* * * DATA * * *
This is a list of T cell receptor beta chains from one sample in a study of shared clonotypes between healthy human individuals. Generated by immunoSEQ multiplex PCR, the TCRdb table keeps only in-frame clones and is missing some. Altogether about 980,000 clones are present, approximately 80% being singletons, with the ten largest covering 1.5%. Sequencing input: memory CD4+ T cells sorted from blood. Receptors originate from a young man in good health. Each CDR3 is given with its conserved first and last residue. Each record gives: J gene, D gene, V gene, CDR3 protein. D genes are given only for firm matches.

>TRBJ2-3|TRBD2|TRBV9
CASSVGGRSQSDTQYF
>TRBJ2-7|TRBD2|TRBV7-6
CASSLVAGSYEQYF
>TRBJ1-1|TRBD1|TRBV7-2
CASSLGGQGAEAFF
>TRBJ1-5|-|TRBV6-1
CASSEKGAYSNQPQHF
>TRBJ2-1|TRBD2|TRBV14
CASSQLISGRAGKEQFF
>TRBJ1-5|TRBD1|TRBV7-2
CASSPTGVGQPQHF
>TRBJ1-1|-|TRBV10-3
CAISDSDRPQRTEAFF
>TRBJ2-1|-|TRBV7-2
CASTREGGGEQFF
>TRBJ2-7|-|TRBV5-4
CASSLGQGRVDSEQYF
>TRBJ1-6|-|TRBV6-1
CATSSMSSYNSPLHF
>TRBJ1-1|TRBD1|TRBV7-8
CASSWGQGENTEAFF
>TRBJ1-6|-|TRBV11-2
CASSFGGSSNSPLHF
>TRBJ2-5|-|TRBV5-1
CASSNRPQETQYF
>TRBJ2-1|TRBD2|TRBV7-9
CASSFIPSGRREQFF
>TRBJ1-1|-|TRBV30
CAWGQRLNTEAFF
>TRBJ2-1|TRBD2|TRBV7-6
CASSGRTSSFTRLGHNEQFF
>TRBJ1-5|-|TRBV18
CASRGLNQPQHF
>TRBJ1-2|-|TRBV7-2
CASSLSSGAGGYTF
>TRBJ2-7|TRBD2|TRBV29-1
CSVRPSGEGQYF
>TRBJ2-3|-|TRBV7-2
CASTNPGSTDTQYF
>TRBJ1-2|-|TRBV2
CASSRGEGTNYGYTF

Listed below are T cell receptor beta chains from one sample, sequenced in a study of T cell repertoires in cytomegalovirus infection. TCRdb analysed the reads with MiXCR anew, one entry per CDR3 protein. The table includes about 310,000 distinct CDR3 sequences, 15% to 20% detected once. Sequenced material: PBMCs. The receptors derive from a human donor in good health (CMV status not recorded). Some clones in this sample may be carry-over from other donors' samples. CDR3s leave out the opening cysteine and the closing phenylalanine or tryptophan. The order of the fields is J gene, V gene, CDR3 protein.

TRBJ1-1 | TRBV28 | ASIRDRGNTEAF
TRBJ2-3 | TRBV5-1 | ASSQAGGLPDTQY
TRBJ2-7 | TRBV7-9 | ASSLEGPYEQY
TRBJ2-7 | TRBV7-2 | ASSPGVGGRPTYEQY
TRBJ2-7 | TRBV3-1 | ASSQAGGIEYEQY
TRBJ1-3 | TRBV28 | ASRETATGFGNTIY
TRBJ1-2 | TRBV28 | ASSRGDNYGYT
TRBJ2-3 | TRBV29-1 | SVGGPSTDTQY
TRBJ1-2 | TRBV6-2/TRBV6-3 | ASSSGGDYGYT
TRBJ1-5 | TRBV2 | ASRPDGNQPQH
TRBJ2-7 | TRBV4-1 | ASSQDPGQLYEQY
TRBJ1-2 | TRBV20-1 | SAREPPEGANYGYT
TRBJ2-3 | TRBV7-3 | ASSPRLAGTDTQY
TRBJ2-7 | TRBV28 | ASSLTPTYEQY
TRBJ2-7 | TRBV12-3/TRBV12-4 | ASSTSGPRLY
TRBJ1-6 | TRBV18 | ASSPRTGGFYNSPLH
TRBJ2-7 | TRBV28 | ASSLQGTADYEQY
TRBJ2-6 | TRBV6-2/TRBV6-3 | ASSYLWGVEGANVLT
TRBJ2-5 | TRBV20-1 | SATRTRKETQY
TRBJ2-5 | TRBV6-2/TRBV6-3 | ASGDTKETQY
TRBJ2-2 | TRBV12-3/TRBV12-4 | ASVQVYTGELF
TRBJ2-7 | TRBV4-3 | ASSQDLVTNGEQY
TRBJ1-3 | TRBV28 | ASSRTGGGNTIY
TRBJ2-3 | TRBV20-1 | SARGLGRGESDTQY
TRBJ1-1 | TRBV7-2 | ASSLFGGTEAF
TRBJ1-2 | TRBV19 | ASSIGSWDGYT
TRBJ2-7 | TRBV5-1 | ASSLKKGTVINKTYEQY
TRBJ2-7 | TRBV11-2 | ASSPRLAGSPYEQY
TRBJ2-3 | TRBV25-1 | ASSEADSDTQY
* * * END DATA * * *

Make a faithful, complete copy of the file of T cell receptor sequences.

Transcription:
This is a list of T cell receptor beta chains from one sample in a study of shared clonotypes between healthy human individuals. Generated by immunoSEQ multiplex PCR, the TCRdb table keeps only in-frame clones and is missing some. Altogether about 980,000 clones are present, approximately 80% being singletons, with the ten largest covering 1.5%. Sequencing input: memory CD4+ T cells sorted from blood. Receptors originate from a young man in good health. Each CDR3 is given with its conserved first and last residue. Each record gives: J gene, D gene, V gene, CDR3 protein. D genes are given only for firm matches.

>TRBJ2-3|TRBD2|TRBV9
CASSVGGRSQSDTQYF
>TRBJ2-7|TRBD2|TRBV7-6
CASSLVAGSYEQYF
>TRBJ1-1|TRBD1|TRBV7-2
CASSLGGQGAEAFF
>TRBJ1-5|-|TRBV6-1
CASSEKGAYSNQPQHF
>TRBJ2-1|TRBD2|TRBV14
CASSQLISGRAGKEQFF
>TRBJ1-5|TRBD1|TRBV7-2
CASSPTGVGQPQHF
>TRBJ1-1|-|TRBV10-3
CAISDSDRPQRTEAFF
>TRBJ2-1|-|TRBV7-2
CASTREGGGEQFF
>TRBJ2-7|-|TRBV5-4
CASSLGQGRVDSEQYF
>TRBJ1-6|-|TRBV6-1
CATSSMSSYNSPLHF
>TRBJ1-1|TRBD1|TRBV7-8
CASSWGQGENTEAFF
>TRBJ1-6|-|TRBV11-2
CASSFGGSSNSPLHF
>TRBJ2-5|-|TRBV5-1
CASSNRPQETQYF
>TRBJ2-1|TRBD2|TRBV7-9
CASSFIPSGRREQFF
>TRBJ1-1|-|TRBV30
CAWGQRLNTEAFF
>TRBJ2-1|TRBD2|TRBV7-6
CASSGRTSSFTRLGHNEQFF
>TRBJ1-5|-|TRBV18
CASRGLNQPQHF
>TRBJ1-2|-|TRBV7-2
CASSLSSGAGGYTF
>TRBJ2-7|TRBD2|TRBV29-1
CSVRPSGEGQYF
>TRBJ2-3|-|TRBV7-2
CASTNPGSTDTQYF
>TRBJ1-2|-|TRBV2
CASSRGEGTNYGYTF

Listed below are T cell receptor beta chains from one sample, sequenced in a study of T cell repertoires in cytomegalovirus infection. TCRdb analysed the reads with MiXCR anew, one entry per CDR3 protein. The table includes about 310,000 distinct CDR3 sequences, 15% to 20% detected once. Sequenced material: PBMCs. The receptors derive from a human donor in good health (CMV status not recorded). Some clones in this sample may be carry-over from other donors' samples. CDR3s leave out the opening cysteine and the closing phenylalanine or tryptophan. The order of the fields is J gene, V gene, CDR3 protein.

TRBJ1-1 | TRBV28 | ASIRDRGNTEAF
TRBJ2-3 | TRBV5-1 | ASSQAGGLPDTQY
TRBJ2-7 | TRBV7-9 | ASSLEGPYEQY
TRBJ2-7 | TRBV7-2 | ASSPGVGGRPTYEQY
TRBJ2-7 | TRBV3-1 | ASSQAGGIEYEQY
TRBJ1-3 | TRBV28 | ASRETATGFGNTIY
TRBJ1-2 | TRBV28 | ASSRGDNYGYT
TRBJ2-3 | TRBV29-1 | SVGGPSTDTQY
TRBJ1-2 | TRBV6-2/TRBV6-3 | ASSSGGDYGYT
TRBJ1-5 | TRBV2 | ASRPDGNQPQH
TRBJ2-7 | TRBV4-1 | ASSQDPGQLYEQY
TRBJ1-2 | TRBV20-1 | SAREPPEGANYGYT
TRBJ2-3 | TRBV7-3 | ASSPRLAGTDTQY
TRBJ2-7 | TRBV28 | ASSLTPTYEQY
TRBJ2-7 | TRBV12-3/TRBV12-4 | ASSTSGPRLY
TRBJ1-6 | TRBV18 | ASSPRTGGFYNSPLH
TRBJ2-7 | TRBV28 | ASSLQGTADYEQY
TRBJ2-6 | TRBV6-2/TRBV6-3 | ASSYLWGVEGANVLT
TRBJ2-5 | TRBV20-1 | SATRTRKETQY
TRBJ2-5 | TRBV6-2/TRBV6-3 | ASGDTKETQY
TRBJ2-2 | TRBV12-3/TRBV12-4 | ASVQVYTGELF
TRBJ2-7 | TRBV4-3 | ASSQDLVTNGEQY
TRBJ1-3 | TRBV28 | ASSRTGGGNTIY
TRBJ2-3 | TRBV20-1 | SARGLGRGESDTQY
TRBJ1-1 | TRBV7-2 | ASSLFGGTEAF
TRBJ1-2 | TRBV19 | ASSIGSWDGYT
TRBJ2-7 | TRBV5-1 | ASSLKKGTVINKTYEQY
TRBJ2-7 | TRBV11-2 | ASSPRLAGSPYEQY
TRBJ2-3 | TRBV25-1 | ASSEADSDTQY